Purging voter rolls

A recent U.S. Supreme Court decision in a case out of Ohio might be good news for Mississippi in trying to reduce the bloat in its voter rolls.

By a 5-4 vote, the court upheld Ohio’s law that allows voters’ names to be purged if they have not cast a ballot for six years and have not responded to a notice asking them to confirm their residency.

Civil rights leaders say this is an effort to disenfranchise the minorities and poor. Rather, it is an attempt to have more accurate voter records.

Mississippi is notorious for having bloated voter rolls, with many counties having more registered voters than adult residents.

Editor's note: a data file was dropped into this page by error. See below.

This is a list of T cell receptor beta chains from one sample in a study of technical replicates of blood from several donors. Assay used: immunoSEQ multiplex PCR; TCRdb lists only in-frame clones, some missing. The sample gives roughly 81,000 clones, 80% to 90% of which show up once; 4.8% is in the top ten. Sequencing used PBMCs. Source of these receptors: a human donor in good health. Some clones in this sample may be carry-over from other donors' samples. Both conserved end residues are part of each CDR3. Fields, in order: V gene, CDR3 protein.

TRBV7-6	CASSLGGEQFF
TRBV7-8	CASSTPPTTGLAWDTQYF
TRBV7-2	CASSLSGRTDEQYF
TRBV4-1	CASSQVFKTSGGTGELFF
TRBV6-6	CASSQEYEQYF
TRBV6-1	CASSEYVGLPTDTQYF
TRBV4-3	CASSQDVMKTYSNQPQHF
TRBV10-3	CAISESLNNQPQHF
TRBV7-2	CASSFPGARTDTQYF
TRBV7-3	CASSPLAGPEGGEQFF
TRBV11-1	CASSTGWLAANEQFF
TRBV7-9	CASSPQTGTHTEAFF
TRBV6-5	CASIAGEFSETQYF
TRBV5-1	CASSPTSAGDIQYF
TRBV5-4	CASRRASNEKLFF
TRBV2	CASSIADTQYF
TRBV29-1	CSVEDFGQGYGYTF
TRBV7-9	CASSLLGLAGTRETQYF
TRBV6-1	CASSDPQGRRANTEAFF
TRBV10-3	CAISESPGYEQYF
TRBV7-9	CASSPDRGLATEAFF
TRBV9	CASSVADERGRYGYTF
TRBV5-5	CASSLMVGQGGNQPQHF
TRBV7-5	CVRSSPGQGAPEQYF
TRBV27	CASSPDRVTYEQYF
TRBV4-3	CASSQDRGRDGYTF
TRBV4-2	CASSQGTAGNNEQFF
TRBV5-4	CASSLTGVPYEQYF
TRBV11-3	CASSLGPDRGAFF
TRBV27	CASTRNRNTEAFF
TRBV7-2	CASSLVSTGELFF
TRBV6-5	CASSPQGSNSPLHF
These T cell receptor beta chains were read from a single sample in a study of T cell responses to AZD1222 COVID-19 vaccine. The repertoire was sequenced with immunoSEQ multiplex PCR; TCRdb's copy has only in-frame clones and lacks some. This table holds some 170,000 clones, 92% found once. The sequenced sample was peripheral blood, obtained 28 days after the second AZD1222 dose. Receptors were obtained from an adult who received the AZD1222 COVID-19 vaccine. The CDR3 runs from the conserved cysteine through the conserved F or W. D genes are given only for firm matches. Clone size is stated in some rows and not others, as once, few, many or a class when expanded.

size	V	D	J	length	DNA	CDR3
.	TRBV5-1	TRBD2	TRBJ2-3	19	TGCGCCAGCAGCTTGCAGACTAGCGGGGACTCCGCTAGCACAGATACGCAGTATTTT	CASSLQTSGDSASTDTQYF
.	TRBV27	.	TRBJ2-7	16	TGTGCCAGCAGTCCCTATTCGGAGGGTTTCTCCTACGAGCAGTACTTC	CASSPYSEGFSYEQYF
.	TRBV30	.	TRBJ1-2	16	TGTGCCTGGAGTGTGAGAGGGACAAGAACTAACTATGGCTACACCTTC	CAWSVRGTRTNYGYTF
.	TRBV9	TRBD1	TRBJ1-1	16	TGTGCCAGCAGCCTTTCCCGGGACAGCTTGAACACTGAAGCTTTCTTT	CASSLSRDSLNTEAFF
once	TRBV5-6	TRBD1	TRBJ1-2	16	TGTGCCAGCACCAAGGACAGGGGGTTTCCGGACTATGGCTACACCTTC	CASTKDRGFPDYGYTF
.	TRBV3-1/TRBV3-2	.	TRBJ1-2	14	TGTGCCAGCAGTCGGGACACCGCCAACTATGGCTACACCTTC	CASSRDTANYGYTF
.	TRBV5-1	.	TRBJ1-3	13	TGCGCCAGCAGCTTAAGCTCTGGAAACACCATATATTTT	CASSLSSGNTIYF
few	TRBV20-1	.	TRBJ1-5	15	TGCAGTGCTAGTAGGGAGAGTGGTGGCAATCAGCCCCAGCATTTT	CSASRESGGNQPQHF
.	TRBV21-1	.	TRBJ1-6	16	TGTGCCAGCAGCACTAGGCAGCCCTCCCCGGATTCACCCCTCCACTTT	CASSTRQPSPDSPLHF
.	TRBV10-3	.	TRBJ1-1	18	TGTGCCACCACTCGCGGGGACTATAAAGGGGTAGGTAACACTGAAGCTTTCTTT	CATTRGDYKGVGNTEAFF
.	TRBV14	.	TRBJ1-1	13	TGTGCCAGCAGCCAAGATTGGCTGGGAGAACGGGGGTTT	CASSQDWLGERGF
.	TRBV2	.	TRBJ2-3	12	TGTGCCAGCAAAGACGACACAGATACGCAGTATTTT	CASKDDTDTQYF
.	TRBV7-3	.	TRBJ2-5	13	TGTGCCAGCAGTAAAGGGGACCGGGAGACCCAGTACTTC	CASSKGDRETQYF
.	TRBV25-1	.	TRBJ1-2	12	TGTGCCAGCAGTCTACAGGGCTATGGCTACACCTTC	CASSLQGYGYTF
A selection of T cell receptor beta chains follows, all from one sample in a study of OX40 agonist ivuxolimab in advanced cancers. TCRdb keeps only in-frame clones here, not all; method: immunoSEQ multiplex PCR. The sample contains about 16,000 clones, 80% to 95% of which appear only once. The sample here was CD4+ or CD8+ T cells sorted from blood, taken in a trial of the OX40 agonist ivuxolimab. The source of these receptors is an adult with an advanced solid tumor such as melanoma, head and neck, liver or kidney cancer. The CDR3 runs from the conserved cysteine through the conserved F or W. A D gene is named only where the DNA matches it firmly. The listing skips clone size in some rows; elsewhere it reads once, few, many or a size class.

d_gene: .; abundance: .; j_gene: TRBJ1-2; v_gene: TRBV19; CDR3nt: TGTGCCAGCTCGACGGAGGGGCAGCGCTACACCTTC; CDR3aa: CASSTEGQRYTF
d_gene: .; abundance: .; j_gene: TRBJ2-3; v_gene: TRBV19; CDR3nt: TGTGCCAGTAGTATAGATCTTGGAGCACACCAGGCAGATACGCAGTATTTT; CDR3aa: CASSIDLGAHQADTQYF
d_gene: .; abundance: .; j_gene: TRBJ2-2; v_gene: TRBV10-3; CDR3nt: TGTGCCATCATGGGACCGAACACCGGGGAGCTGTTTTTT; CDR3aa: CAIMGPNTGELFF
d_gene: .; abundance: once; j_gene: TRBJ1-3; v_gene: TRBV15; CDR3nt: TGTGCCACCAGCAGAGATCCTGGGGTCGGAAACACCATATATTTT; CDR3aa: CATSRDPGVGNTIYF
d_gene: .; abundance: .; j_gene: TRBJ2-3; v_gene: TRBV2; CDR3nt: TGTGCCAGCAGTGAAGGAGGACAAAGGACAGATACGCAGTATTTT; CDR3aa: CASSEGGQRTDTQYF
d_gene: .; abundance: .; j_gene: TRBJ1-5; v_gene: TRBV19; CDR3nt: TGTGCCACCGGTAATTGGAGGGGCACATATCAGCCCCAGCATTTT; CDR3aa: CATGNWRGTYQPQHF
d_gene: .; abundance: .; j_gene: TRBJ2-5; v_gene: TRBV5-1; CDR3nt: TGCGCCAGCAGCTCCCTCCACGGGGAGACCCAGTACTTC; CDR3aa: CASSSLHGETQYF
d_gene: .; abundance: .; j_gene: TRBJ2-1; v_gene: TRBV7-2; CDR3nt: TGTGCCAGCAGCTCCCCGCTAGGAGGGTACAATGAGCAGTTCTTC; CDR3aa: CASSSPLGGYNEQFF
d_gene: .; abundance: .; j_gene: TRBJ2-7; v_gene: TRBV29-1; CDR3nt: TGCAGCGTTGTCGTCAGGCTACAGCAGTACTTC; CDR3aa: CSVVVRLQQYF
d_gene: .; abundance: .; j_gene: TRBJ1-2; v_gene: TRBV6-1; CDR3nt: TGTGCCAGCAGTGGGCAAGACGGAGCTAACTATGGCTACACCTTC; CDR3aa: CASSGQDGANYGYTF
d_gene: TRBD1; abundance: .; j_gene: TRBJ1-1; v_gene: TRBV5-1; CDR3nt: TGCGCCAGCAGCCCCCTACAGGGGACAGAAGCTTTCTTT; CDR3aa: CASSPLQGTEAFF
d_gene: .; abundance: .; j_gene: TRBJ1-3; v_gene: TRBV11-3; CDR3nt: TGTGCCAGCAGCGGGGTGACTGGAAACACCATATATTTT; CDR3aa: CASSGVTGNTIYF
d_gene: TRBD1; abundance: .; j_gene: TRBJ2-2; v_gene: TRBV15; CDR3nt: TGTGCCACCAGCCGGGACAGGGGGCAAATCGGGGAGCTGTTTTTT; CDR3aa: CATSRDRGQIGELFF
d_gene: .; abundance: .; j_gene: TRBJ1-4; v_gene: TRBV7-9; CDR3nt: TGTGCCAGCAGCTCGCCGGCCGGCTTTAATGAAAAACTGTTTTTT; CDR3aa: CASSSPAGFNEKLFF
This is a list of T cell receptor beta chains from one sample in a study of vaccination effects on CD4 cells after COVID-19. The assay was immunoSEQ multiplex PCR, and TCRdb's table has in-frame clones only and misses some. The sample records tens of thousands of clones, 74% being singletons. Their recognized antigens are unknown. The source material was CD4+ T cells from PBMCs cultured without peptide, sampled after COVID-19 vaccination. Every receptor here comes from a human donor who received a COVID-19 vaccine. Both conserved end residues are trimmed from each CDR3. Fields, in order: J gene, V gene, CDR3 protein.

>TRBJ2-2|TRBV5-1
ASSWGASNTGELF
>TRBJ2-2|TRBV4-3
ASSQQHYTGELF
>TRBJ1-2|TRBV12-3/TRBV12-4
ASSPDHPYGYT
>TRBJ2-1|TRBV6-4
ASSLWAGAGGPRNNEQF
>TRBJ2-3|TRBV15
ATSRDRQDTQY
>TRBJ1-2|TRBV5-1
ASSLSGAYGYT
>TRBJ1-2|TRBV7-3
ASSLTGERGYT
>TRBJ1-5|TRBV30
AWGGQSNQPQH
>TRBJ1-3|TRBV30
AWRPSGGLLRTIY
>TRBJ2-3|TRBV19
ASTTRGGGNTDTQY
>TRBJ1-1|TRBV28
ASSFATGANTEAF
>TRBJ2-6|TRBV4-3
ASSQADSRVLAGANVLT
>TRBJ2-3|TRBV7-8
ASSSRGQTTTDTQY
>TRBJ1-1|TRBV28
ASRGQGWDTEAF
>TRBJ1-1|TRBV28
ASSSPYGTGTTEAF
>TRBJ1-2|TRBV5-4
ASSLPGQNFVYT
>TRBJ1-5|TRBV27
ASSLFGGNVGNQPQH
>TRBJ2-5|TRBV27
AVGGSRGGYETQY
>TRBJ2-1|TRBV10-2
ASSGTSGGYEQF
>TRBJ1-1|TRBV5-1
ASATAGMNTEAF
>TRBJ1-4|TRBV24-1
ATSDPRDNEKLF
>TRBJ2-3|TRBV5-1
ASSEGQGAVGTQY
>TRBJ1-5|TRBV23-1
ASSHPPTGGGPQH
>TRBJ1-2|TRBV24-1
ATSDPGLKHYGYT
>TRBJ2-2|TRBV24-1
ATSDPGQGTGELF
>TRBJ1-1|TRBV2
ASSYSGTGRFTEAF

Bloated rolls create judicial inefficiencies, as counties have to send out huge numbers of jury summonses to pool a sufficient number of potential jurors.

Worse, bloated rolls are an invitation to voter fraud. The easiest way to impersonate a voter, especially with absentee ballots, is to have lots of names of people who have died or moved still on the rolls.

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The Montessori Academy of Jackson recently celebrated World Peace Day.  Participating were (from left) Lincoln Songcharoen, John Hudson Abel, Jake Aldy, Emmerson Laschanzky, Blue Harper Mitchel, R